‘Long eared’ describes the long flowing pectoral fins which other breeds of betta splenden don’t possess. It is not a very common fish, but that could potentially change as it may become the next ‘big thing’ for breeders to try and breed into their stock.

Plakat describes the shortened tail, dorsal and pelvic fins, and halfmoon describes the shape.

Marble describes how the colouring has been presented in this breed.

Jazz is living in our bedroom in a filtered and heated 4gallon tank.

To quote Mr Potato Head: “Prepare to meet – Mr Angry Eyes!”


Guppies guppies guppies!

My 19gallon planted tank has now taken quite a different turn than I expected. From a planted community tank, it is now possibly going to be a guppy tank!

Earlier on in the week I was asked if I wanted to take 10 baby guppies and I couldn’t really say no. My boyfriend went this evening to pick them up and he was given strict instructions to try and make sure he got 10 males as I really don’t want babies everywhere, and by the looks of it he did a pretty good job! They are of varying ages from 1-3months so it’s not so easy to tell, but it seems like they could all be male. They are the sweetest little things and are currently acclimating as I type.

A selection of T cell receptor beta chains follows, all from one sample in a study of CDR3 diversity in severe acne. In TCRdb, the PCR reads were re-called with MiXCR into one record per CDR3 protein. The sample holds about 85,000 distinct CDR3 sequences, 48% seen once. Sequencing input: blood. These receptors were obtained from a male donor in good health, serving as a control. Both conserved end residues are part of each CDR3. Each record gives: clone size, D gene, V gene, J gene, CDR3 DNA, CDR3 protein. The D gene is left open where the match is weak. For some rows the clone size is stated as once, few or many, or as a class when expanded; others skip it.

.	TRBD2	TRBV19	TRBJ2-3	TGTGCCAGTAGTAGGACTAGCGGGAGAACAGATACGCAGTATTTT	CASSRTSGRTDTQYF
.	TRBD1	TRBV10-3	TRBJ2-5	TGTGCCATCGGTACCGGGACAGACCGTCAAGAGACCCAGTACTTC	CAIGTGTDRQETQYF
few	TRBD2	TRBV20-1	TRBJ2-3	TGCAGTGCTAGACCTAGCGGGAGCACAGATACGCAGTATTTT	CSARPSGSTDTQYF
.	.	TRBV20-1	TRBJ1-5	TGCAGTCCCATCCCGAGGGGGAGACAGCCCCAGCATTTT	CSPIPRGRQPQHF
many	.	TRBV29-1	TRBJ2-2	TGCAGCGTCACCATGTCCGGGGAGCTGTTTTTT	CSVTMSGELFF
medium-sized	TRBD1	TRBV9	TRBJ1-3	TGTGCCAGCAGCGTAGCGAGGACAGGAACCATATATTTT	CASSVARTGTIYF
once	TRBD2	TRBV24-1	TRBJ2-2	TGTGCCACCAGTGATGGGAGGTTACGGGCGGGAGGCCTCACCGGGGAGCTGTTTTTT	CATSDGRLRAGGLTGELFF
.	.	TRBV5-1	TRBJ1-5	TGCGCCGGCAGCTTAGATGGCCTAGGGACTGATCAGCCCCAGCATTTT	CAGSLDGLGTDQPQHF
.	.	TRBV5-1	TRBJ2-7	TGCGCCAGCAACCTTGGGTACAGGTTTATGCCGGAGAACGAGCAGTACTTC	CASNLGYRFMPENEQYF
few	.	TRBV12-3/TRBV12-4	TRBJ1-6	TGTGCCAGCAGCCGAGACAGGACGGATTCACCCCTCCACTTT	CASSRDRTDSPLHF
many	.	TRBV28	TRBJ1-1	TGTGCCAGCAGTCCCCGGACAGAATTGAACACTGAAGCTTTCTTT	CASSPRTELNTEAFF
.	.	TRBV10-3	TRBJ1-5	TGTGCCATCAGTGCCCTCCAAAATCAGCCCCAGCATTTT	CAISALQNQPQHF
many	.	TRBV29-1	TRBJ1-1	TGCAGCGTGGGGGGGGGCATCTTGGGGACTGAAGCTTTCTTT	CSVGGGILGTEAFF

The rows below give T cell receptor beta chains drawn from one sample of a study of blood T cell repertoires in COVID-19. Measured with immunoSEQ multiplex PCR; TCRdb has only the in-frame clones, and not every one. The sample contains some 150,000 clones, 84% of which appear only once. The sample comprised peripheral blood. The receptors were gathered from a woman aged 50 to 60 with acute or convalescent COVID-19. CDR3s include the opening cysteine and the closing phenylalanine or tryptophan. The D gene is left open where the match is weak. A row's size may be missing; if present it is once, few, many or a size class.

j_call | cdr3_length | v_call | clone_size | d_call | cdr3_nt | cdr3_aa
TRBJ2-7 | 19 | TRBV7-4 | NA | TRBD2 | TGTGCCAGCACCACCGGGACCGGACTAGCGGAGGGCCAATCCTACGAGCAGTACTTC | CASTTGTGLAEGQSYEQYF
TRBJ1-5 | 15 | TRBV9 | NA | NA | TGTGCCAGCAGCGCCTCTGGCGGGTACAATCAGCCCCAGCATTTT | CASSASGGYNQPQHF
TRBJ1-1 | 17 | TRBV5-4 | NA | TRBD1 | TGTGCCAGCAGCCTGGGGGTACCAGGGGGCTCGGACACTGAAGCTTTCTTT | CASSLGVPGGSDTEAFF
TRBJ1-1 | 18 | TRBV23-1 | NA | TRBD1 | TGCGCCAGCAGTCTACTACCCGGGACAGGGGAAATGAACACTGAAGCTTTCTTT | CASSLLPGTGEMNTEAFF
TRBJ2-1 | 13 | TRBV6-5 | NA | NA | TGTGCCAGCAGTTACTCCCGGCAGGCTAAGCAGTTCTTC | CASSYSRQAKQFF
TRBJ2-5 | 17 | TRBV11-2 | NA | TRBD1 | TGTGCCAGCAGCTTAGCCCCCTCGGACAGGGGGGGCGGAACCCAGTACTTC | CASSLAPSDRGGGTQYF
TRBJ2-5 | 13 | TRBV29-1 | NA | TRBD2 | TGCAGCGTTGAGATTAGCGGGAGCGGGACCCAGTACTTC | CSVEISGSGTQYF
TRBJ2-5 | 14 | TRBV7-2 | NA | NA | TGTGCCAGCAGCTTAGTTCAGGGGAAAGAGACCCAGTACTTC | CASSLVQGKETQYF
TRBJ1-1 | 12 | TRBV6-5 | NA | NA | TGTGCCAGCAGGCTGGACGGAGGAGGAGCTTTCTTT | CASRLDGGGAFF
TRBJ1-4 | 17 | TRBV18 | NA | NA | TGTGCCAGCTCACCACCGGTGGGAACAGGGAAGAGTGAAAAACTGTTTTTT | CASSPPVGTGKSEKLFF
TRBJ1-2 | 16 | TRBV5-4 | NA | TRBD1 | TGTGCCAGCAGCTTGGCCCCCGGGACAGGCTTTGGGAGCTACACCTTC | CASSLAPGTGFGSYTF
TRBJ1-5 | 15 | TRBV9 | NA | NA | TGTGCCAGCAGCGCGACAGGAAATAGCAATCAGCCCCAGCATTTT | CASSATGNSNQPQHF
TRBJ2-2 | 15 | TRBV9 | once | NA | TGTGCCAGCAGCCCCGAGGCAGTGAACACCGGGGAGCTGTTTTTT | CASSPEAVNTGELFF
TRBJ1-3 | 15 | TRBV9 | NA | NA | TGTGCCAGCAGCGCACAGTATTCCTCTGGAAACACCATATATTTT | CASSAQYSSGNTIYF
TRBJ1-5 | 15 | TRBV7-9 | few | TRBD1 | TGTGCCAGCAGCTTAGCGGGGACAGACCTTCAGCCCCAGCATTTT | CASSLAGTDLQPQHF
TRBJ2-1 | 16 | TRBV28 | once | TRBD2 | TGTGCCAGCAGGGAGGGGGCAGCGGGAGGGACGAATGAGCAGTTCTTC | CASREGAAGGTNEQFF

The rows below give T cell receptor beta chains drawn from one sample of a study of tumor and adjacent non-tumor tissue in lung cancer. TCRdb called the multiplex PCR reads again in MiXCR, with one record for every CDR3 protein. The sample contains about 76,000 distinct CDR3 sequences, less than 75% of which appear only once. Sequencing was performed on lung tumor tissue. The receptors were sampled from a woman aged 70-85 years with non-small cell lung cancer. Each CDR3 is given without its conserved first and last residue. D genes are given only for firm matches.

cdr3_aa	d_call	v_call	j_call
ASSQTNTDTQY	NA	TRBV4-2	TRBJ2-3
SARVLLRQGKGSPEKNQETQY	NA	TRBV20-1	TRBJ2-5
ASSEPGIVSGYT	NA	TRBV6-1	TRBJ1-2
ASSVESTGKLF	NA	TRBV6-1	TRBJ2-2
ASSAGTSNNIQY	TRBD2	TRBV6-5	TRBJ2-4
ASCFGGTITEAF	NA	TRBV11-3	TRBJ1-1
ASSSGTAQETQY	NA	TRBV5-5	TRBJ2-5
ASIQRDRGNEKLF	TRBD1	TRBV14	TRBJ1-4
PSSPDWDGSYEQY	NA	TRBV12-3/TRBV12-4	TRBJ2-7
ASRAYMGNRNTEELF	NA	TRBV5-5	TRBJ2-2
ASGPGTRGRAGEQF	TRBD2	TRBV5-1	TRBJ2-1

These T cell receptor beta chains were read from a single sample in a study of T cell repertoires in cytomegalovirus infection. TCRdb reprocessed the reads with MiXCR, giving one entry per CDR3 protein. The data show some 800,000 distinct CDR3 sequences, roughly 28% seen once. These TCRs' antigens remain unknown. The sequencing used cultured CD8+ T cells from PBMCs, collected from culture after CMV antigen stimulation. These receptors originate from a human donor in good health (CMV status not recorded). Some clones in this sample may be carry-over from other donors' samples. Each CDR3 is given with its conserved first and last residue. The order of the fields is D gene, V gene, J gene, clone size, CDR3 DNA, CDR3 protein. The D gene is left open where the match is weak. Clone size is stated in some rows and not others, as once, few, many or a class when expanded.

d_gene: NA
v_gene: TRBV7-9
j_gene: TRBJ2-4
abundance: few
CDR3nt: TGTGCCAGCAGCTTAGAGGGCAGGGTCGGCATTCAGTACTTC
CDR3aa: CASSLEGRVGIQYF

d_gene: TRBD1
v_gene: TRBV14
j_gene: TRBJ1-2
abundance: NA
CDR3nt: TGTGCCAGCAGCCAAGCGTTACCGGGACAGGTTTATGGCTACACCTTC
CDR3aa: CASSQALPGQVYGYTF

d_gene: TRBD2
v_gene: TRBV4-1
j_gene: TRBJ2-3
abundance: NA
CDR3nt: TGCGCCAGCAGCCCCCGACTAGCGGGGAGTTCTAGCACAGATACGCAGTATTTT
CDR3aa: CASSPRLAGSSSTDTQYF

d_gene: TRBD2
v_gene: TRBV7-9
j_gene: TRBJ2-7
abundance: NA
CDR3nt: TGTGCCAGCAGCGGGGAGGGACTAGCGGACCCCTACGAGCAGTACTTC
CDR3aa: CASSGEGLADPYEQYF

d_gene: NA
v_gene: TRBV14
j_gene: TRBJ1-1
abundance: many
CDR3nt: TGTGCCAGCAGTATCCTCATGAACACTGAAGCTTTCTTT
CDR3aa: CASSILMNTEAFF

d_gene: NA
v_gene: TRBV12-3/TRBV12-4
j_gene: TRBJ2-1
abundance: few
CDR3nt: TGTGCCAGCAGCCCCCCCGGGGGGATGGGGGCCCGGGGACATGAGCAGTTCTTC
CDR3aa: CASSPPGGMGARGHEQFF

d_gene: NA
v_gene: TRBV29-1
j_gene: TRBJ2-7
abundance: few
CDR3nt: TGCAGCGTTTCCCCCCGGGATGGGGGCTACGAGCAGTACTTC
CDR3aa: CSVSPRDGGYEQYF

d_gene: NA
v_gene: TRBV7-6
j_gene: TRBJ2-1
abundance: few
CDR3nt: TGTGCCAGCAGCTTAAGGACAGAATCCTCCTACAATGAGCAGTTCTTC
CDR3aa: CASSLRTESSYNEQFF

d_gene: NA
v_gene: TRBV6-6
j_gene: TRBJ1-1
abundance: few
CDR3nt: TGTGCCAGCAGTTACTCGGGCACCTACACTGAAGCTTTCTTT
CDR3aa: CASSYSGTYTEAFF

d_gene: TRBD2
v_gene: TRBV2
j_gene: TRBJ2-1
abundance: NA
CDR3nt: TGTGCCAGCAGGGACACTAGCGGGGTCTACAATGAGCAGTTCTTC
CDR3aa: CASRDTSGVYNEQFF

We have a few photos of them and their packaging I’ll show you, and in a few days I’ll put up photos of them settled in. 7 of the guppies are going into the planted tank, and three are going into a new small tank I have set up in my bedroom for a new future betta, and when he arrives, they’ll join their brothers.

Here is the box and them in their bag.

Time to say hello!

Another thing which has been added to the tank is more plants. I had a little spending splurge on ebay this week, and have been buying things with moss on! Plus my beloved duckweed. I have wanted some for ages and it is one of those plants which people either love or hate. I’ll give my final verdict on this little floating plants in a few weeks when it starts to take over my tank!

Log with moss:

Bamboo with moss:

Aaaand duckweed!:

This is where the baby guppies are now. Settling down to the new temperature and water parametres.

19g Planted Tank:

New Bedroom Betta Tank:

I am so so excited to watch these baby guppies grow and thrive in my tank. It may have made my plans for my community tank change, but I don’t regret it in the slightest.